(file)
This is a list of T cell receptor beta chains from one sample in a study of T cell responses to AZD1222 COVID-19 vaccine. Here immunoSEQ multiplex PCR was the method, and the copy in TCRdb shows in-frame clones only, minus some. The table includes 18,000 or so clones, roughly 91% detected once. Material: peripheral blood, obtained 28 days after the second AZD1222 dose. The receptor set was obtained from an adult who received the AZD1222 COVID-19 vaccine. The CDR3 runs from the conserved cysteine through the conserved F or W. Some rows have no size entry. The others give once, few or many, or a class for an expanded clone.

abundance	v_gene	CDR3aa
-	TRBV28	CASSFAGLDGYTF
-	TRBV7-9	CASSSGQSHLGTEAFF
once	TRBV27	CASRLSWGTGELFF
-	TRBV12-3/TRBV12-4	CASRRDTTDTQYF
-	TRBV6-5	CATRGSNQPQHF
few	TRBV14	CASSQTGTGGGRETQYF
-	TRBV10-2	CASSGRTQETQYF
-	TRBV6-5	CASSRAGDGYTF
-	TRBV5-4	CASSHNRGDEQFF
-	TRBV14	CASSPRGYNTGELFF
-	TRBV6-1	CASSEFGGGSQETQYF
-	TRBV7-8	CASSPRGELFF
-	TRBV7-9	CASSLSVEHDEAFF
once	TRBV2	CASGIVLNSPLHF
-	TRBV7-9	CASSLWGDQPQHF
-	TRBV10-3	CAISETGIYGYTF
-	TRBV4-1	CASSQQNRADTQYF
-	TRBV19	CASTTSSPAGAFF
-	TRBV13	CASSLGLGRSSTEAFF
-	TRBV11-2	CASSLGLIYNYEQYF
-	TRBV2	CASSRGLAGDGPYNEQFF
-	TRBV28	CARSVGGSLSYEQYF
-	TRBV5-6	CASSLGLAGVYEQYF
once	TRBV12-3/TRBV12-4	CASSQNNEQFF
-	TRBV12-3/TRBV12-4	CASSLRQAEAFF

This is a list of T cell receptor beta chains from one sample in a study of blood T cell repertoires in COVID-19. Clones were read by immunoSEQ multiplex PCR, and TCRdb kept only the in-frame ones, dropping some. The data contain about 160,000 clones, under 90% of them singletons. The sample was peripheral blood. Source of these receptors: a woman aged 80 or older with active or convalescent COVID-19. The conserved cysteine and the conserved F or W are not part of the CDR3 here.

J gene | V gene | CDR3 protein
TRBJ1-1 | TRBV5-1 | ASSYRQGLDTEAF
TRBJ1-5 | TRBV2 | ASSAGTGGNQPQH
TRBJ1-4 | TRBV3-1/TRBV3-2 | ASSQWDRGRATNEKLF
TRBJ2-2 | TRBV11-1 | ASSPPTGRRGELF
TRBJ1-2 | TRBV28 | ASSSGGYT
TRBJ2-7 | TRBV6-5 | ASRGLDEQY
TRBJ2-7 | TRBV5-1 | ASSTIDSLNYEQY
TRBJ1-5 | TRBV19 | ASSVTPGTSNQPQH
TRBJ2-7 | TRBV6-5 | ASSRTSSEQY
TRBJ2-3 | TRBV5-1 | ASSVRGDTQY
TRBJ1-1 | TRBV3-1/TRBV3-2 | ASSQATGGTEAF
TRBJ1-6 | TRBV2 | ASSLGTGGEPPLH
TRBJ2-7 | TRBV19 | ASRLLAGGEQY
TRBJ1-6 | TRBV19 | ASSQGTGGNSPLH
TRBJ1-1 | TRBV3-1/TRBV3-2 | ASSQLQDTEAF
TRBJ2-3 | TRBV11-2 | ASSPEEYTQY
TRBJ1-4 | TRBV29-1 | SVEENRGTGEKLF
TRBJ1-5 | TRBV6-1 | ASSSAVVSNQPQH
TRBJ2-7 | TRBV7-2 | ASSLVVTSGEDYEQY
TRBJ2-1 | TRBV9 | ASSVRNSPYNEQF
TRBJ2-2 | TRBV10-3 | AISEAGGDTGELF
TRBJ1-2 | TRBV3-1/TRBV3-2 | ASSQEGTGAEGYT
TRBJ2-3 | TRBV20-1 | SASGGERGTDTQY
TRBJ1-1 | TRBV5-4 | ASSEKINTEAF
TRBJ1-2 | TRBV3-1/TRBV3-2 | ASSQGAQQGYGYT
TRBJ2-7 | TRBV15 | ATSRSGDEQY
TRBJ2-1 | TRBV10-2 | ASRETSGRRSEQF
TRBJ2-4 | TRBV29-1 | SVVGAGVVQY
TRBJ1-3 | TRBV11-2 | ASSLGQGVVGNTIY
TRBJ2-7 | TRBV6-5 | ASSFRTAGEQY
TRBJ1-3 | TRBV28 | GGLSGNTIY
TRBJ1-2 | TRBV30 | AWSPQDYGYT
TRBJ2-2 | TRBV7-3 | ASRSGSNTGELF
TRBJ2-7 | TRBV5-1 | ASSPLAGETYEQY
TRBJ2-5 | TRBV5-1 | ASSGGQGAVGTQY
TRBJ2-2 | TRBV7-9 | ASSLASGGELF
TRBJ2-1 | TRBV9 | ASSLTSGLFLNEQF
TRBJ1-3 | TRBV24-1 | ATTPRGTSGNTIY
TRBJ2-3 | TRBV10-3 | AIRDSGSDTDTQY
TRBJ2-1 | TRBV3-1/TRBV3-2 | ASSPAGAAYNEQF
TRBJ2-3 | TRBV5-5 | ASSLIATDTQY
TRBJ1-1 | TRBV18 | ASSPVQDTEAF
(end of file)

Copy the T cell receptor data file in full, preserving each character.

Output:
This is a list of T cell receptor beta chains from one sample in a study of T cell responses to AZD1222 COVID-19 vaccine. Here immunoSEQ multiplex PCR was the method, and the copy in TCRdb shows in-frame clones only, minus some. The table includes 18,000 or so clones, roughly 91% detected once. Material: peripheral blood, obtained 28 days after the second AZD1222 dose. The receptor set was obtained from an adult who received the AZD1222 COVID-19 vaccine. The CDR3 runs from the conserved cysteine through the conserved F or W. Some rows have no size entry. The others give once, few or many, or a class for an expanded clone.

abundance	v_gene	CDR3aa
-	TRBV28	CASSFAGLDGYTF
-	TRBV7-9	CASSSGQSHLGTEAFF
once	TRBV27	CASRLSWGTGELFF
-	TRBV12-3/TRBV12-4	CASRRDTTDTQYF
-	TRBV6-5	CATRGSNQPQHF
few	TRBV14	CASSQTGTGGGRETQYF
-	TRBV10-2	CASSGRTQETQYF
-	TRBV6-5	CASSRAGDGYTF
-	TRBV5-4	CASSHNRGDEQFF
-	TRBV14	CASSPRGYNTGELFF
-	TRBV6-1	CASSEFGGGSQETQYF
-	TRBV7-8	CASSPRGELFF
-	TRBV7-9	CASSLSVEHDEAFF
once	TRBV2	CASGIVLNSPLHF
-	TRBV7-9	CASSLWGDQPQHF
-	TRBV10-3	CAISETGIYGYTF
-	TRBV4-1	CASSQQNRADTQYF
-	TRBV19	CASTTSSPAGAFF
-	TRBV13	CASSLGLGRSSTEAFF
-	TRBV11-2	CASSLGLIYNYEQYF
-	TRBV2	CASSRGLAGDGPYNEQFF
-	TRBV28	CARSVGGSLSYEQYF
-	TRBV5-6	CASSLGLAGVYEQYF
once	TRBV12-3/TRBV12-4	CASSQNNEQFF
-	TRBV12-3/TRBV12-4	CASSLRQAEAFF

This is a list of T cell receptor beta chains from one sample in a study of blood T cell repertoires in COVID-19. Clones were read by immunoSEQ multiplex PCR, and TCRdb kept only the in-frame ones, dropping some. The data contain about 160,000 clones, under 90% of them singletons. The sample was peripheral blood. Source of these receptors: a woman aged 80 or older with active or convalescent COVID-19. The conserved cysteine and the conserved F or W are not part of the CDR3 here.

J gene | V gene | CDR3 protein
TRBJ1-1 | TRBV5-1 | ASSYRQGLDTEAF
TRBJ1-5 | TRBV2 | ASSAGTGGNQPQH
TRBJ1-4 | TRBV3-1/TRBV3-2 | ASSQWDRGRATNEKLF
TRBJ2-2 | TRBV11-1 | ASSPPTGRRGELF
TRBJ1-2 | TRBV28 | ASSSGGYT
TRBJ2-7 | TRBV6-5 | ASRGLDEQY
TRBJ2-7 | TRBV5-1 | ASSTIDSLNYEQY
TRBJ1-5 | TRBV19 | ASSVTPGTSNQPQH
TRBJ2-7 | TRBV6-5 | ASSRTSSEQY
TRBJ2-3 | TRBV5-1 | ASSVRGDTQY
TRBJ1-1 | TRBV3-1/TRBV3-2 | ASSQATGGTEAF
TRBJ1-6 | TRBV2 | ASSLGTGGEPPLH
TRBJ2-7 | TRBV19 | ASRLLAGGEQY
TRBJ1-6 | TRBV19 | ASSQGTGGNSPLH
TRBJ1-1 | TRBV3-1/TRBV3-2 | ASSQLQDTEAF
TRBJ2-3 | TRBV11-2 | ASSPEEYTQY
TRBJ1-4 | TRBV29-1 | SVEENRGTGEKLF
TRBJ1-5 | TRBV6-1 | ASSSAVVSNQPQH
TRBJ2-7 | TRBV7-2 | ASSLVVTSGEDYEQY
TRBJ2-1 | TRBV9 | ASSVRNSPYNEQF
TRBJ2-2 | TRBV10-3 | AISEAGGDTGELF
TRBJ1-2 | TRBV3-1/TRBV3-2 | ASSQEGTGAEGYT
TRBJ2-3 | TRBV20-1 | SASGGERGTDTQY
TRBJ1-1 | TRBV5-4 | ASSEKINTEAF
TRBJ1-2 | TRBV3-1/TRBV3-2 | ASSQGAQQGYGYT
TRBJ2-7 | TRBV15 | ATSRSGDEQY
TRBJ2-1 | TRBV10-2 | ASRETSGRRSEQF
TRBJ2-4 | TRBV29-1 | SVVGAGVVQY
TRBJ1-3 | TRBV11-2 | ASSLGQGVVGNTIY
TRBJ2-7 | TRBV6-5 | ASSFRTAGEQY
TRBJ1-3 | TRBV28 | GGLSGNTIY
TRBJ1-2 | TRBV30 | AWSPQDYGYT
TRBJ2-2 | TRBV7-3 | ASRSGSNTGELF
TRBJ2-7 | TRBV5-1 | ASSPLAGETYEQY
TRBJ2-5 | TRBV5-1 | ASSGGQGAVGTQY
TRBJ2-2 | TRBV7-9 | ASSLASGGELF
TRBJ2-1 | TRBV9 | ASSLTSGLFLNEQF
TRBJ1-3 | TRBV24-1 | ATTPRGTSGNTIY
TRBJ2-3 | TRBV10-3 | AIRDSGSDTDTQY
TRBJ2-1 | TRBV3-1/TRBV3-2 | ASSPAGAAYNEQF
TRBJ2-3 | TRBV5-5 | ASSLIATDTQY
TRBJ1-1 | TRBV18 | ASSPVQDTEAF